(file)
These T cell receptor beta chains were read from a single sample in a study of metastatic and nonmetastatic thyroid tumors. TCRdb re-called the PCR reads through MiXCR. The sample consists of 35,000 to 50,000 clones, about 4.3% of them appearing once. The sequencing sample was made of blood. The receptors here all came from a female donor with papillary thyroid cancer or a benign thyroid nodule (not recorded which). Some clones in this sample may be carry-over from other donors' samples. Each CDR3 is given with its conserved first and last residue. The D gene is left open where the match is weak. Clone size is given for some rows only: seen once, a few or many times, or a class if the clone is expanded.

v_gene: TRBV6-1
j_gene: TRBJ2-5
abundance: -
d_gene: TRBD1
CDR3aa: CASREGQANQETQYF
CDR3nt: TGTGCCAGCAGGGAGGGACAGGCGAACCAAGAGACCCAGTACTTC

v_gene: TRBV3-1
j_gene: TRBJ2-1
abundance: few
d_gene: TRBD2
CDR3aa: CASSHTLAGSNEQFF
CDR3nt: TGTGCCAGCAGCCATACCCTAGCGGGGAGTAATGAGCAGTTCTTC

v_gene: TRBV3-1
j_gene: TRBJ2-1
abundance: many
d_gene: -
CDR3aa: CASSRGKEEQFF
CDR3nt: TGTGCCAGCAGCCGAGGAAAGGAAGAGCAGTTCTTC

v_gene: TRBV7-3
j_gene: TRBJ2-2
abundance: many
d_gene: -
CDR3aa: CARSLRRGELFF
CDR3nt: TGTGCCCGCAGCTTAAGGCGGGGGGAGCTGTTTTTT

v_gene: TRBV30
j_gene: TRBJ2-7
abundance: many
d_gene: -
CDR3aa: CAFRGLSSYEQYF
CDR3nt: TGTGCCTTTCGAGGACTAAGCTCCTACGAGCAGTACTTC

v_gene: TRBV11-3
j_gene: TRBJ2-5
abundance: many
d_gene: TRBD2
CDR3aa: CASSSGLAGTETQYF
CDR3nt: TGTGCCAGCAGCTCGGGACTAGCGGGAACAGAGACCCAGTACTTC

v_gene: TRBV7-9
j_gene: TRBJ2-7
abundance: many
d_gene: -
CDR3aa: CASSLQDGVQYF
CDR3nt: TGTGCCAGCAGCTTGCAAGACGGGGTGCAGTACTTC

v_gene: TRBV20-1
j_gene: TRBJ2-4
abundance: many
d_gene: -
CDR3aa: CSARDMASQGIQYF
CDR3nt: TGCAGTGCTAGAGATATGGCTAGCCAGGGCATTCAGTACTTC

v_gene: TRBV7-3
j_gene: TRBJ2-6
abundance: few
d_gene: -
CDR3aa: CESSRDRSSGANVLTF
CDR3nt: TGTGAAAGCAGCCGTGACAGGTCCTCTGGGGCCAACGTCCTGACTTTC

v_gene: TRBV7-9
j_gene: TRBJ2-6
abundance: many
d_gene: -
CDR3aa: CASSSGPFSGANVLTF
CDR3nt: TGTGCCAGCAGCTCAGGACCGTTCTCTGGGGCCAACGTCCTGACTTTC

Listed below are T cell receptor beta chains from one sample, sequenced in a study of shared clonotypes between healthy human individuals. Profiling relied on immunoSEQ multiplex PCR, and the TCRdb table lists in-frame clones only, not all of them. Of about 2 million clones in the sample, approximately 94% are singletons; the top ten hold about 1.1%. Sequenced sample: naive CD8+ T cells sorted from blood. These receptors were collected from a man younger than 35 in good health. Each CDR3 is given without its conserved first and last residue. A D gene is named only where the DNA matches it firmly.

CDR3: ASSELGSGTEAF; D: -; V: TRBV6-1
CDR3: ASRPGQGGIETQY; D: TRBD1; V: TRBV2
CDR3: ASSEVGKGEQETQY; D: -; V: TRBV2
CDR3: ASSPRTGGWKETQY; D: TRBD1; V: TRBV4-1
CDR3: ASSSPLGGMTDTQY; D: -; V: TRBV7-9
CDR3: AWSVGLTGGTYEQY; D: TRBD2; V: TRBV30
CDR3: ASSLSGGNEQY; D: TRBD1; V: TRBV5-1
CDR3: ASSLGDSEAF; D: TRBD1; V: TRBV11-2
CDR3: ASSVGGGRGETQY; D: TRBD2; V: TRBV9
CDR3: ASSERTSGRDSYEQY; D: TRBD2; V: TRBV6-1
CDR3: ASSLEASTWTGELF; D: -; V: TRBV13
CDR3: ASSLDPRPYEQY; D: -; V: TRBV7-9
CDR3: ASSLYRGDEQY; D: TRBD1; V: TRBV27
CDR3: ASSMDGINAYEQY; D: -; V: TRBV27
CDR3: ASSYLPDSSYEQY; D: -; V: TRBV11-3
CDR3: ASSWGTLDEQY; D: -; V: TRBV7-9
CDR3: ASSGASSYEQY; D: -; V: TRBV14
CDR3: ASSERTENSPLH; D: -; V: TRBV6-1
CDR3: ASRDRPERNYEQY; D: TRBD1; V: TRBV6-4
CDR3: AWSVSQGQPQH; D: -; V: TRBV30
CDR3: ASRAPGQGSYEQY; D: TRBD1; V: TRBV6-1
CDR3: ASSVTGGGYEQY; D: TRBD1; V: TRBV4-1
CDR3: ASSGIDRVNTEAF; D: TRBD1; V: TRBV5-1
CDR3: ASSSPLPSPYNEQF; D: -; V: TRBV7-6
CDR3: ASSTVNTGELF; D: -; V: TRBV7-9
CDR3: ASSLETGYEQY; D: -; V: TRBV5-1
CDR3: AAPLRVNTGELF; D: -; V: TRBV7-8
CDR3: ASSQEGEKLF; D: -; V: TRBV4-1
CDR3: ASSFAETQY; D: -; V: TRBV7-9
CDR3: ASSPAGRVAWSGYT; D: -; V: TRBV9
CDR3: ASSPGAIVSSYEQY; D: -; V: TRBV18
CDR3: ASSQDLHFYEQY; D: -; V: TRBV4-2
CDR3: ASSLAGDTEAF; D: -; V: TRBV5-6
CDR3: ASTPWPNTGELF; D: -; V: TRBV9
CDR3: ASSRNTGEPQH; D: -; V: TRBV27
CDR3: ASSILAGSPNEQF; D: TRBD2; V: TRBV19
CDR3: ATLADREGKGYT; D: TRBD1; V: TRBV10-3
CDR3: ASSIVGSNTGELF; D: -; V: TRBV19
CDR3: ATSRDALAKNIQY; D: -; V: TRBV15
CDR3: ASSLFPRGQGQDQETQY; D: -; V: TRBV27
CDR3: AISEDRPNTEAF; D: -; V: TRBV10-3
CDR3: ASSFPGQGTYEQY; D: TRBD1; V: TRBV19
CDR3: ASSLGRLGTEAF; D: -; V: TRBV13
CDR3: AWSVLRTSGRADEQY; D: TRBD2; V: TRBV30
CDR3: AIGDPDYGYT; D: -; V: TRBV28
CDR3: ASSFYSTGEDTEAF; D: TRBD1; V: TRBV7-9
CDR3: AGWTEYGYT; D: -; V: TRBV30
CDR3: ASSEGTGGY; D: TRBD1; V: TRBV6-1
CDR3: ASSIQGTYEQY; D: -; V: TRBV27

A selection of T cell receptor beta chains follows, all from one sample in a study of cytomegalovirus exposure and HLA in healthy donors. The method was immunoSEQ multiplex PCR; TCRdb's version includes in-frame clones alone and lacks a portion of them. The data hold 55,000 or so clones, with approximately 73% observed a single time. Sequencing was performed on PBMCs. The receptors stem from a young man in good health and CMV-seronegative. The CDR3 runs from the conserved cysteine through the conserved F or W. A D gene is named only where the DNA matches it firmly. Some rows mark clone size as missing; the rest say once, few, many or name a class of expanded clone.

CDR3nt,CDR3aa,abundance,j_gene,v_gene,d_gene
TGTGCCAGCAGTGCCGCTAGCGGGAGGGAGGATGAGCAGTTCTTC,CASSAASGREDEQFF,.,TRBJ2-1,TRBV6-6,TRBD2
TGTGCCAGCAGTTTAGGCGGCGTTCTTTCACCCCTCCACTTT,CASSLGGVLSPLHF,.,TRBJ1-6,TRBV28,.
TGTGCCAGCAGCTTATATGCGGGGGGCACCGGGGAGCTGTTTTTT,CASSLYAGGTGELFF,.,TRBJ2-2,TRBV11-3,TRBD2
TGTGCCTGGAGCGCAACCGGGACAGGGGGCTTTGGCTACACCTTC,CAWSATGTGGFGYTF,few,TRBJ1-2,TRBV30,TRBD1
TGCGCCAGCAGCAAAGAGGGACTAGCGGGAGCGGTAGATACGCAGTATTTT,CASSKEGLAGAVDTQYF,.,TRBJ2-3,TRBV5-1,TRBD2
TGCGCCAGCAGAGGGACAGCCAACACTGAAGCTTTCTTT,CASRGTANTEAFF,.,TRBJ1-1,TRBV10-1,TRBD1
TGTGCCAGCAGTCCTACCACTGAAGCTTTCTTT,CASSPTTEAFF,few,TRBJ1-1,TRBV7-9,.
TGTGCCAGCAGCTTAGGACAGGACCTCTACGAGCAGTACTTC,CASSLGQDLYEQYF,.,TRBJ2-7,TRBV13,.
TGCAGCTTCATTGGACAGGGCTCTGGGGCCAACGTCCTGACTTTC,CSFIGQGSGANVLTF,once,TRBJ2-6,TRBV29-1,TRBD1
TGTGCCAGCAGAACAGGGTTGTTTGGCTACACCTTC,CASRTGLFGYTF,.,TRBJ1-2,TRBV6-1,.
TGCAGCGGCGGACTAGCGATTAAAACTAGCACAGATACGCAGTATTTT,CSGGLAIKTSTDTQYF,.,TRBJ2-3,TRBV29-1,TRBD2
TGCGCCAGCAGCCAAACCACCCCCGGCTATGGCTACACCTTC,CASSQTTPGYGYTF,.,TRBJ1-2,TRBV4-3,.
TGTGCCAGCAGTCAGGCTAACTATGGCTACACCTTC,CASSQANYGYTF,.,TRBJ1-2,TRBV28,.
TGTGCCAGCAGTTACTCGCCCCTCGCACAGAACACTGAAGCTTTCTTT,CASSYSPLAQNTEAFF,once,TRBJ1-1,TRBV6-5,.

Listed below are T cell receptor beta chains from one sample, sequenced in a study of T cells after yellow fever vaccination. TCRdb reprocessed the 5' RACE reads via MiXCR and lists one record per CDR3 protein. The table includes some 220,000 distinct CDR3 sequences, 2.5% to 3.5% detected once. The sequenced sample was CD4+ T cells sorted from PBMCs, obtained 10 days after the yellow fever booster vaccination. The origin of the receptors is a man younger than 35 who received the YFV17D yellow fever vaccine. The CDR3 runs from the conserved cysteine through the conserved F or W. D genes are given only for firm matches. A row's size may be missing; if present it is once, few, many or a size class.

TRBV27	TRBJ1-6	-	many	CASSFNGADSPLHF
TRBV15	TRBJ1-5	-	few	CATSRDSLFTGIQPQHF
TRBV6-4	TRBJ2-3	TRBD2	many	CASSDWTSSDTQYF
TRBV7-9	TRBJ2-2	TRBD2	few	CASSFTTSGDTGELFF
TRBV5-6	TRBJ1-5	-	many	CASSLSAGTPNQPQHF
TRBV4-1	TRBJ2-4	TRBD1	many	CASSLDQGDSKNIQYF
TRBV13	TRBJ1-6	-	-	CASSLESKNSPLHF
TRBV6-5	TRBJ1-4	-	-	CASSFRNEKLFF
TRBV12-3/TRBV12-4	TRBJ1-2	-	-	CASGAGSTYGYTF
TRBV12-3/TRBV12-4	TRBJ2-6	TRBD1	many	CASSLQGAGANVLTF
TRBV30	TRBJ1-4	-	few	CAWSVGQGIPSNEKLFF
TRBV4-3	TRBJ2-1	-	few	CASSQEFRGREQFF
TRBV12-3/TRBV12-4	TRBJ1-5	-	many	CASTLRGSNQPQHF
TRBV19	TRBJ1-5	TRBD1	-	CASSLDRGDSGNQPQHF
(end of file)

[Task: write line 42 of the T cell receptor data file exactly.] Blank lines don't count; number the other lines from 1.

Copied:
CDR3aa: CASSLQDGVQYF